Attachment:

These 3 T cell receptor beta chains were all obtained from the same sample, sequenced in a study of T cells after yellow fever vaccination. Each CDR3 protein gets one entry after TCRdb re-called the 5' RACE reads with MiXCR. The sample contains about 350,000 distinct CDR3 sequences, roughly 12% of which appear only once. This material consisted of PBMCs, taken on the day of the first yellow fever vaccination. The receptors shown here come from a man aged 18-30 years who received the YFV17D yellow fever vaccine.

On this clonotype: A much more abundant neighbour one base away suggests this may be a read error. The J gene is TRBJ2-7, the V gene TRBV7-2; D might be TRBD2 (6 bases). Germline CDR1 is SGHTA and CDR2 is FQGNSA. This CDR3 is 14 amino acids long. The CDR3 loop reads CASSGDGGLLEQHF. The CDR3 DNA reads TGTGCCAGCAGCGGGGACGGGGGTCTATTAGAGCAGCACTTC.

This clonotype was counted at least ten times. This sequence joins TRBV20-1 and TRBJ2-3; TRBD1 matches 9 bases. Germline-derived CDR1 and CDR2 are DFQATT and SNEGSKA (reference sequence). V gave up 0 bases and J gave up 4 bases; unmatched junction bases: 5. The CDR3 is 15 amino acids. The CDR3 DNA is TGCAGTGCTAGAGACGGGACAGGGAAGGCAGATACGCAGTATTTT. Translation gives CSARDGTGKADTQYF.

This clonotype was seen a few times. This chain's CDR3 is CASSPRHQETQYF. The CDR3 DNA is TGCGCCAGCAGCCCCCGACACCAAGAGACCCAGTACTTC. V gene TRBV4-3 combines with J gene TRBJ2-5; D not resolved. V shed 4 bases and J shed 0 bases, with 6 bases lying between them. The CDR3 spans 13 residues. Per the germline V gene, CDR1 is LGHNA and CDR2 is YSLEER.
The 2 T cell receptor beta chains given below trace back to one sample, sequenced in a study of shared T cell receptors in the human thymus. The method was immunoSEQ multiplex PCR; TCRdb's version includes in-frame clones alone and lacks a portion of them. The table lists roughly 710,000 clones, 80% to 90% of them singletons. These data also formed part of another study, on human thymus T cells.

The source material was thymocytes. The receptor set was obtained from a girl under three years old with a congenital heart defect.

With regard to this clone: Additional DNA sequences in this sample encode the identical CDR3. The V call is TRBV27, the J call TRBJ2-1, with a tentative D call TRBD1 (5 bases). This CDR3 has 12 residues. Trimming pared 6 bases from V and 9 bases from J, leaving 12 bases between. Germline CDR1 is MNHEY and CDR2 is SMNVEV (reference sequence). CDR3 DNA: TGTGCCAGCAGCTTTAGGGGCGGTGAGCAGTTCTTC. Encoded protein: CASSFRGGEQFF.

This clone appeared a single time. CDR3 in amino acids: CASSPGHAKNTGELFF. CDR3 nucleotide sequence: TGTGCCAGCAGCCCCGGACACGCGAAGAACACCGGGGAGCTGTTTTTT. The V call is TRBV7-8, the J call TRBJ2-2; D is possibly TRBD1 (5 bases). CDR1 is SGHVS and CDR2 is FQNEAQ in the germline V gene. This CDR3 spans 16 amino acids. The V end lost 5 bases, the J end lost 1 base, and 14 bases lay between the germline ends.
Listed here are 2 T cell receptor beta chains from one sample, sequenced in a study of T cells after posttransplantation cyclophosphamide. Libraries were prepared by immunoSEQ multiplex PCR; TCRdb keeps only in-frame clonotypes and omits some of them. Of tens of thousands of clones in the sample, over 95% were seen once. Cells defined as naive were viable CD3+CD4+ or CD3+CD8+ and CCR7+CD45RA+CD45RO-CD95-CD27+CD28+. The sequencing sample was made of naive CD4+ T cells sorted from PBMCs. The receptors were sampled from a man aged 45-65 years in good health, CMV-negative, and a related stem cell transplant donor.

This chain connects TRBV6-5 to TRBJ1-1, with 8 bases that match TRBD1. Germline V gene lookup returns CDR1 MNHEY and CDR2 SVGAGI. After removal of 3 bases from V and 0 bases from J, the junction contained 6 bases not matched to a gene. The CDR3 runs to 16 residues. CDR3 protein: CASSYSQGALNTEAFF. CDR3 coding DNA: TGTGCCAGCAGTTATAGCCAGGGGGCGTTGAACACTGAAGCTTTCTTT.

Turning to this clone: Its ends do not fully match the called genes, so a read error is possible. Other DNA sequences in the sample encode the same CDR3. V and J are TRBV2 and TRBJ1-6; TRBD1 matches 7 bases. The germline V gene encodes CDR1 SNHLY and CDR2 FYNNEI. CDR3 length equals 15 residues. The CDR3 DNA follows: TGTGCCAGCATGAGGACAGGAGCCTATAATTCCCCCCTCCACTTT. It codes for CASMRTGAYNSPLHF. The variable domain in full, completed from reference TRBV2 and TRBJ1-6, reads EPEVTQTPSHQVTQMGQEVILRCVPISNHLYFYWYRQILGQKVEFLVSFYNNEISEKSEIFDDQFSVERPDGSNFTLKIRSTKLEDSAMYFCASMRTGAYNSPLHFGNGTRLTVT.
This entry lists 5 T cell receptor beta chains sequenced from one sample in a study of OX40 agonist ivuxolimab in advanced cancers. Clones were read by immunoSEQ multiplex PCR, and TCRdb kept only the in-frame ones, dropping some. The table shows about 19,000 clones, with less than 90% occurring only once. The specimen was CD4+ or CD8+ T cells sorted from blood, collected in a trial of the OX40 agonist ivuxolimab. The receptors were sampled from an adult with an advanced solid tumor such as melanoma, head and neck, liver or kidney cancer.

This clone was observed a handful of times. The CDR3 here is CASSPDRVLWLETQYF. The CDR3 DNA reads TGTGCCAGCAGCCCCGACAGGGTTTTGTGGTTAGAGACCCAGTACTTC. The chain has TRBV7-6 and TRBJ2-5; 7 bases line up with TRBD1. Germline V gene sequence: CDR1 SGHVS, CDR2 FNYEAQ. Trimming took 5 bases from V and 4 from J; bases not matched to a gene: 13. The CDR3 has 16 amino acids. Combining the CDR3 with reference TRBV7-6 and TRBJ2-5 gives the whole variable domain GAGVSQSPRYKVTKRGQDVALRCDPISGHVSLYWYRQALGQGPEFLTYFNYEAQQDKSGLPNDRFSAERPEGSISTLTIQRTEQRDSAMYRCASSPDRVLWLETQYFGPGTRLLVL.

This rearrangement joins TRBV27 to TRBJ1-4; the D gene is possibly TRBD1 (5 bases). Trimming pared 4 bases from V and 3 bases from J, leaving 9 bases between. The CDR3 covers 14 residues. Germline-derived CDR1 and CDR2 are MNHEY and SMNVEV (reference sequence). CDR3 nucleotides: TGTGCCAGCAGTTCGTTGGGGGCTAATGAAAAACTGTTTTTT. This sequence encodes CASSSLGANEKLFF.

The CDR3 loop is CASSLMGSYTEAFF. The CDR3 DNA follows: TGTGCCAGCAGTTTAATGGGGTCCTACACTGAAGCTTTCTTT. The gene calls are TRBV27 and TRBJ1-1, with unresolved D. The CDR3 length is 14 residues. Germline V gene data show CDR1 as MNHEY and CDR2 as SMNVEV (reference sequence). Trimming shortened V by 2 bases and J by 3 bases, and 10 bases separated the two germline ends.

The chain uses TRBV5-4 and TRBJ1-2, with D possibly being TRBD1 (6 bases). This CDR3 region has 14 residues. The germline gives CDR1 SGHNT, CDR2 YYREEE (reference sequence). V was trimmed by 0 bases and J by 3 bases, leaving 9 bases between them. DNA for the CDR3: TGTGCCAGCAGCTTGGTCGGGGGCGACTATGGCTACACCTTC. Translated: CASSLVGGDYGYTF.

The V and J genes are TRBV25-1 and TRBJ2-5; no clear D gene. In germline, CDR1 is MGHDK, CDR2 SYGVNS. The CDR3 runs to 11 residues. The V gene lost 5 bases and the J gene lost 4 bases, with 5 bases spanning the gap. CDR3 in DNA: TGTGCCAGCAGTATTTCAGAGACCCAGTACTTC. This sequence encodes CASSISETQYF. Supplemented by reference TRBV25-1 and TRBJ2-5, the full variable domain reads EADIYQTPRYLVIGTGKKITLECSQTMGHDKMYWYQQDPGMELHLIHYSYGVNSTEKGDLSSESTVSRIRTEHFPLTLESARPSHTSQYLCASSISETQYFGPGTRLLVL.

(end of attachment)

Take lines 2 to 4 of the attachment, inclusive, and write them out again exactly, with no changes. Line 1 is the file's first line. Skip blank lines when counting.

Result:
On this clonotype: A much more abundant neighbour one base away suggests this may be a read error. The J gene is TRBJ2-7, the V gene TRBV7-2; D might be TRBD2 (6 bases). Germline CDR1 is SGHTA and CDR2 is FQGNSA. This CDR3 is 14 amino acids long. The CDR3 loop reads CASSGDGGLLEQHF. The CDR3 DNA reads TGTGCCAGCAGCGGGGACGGGGGTCTATTAGAGCAGCACTTC.

This clonotype was counted at least ten times. This sequence joins TRBV20-1 and TRBJ2-3; TRBD1 matches 9 bases. Germline-derived CDR1 and CDR2 are DFQATT and SNEGSKA (reference sequence). V gave up 0 bases and J gave up 4 bases; unmatched junction bases: 5. The CDR3 is 15 amino acids. The CDR3 DNA is TGCAGTGCTAGAGACGGGACAGGGAAGGCAGATACGCAGTATTTT. Translation gives CSARDGTGKADTQYF.

This clonotype was seen a few times. This chain's CDR3 is CASSPRHQETQYF. The CDR3 DNA is TGCGCCAGCAGCCCCCGACACCAAGAGACCCAGTACTTC. V gene TRBV4-3 combines with J gene TRBJ2-5; D not resolved. V shed 4 bases and J shed 0 bases, with 6 bases lying between them. The CDR3 spans 13 residues. Per the germline V gene, CDR1 is LGHNA and CDR2 is YSLEER.